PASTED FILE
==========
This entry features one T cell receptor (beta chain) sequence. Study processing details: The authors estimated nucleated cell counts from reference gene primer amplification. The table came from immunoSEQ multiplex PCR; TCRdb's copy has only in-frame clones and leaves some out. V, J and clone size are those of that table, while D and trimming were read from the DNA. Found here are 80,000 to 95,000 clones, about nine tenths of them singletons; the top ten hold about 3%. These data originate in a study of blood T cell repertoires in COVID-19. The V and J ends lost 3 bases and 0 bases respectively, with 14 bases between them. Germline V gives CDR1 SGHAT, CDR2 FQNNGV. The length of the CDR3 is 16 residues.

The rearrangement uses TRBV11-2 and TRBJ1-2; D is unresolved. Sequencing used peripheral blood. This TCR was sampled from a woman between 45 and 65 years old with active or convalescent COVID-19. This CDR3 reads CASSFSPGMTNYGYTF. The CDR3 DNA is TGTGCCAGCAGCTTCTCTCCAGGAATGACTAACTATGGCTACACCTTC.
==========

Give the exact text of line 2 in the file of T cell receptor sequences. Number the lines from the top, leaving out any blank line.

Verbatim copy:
The rearrangement uses TRBV11-2 and TRBJ1-2; D is unresolved. Sequencing used peripheral blood. This TCR was sampled from a woman between 45 and 65 years old with active or convalescent COVID-19. This CDR3 reads CASSFSPGMTNYGYTF. The CDR3 DNA is TGTGCCAGCAGCTTCTCTCCAGGAATGACTAACTATGGCTACACCTTC.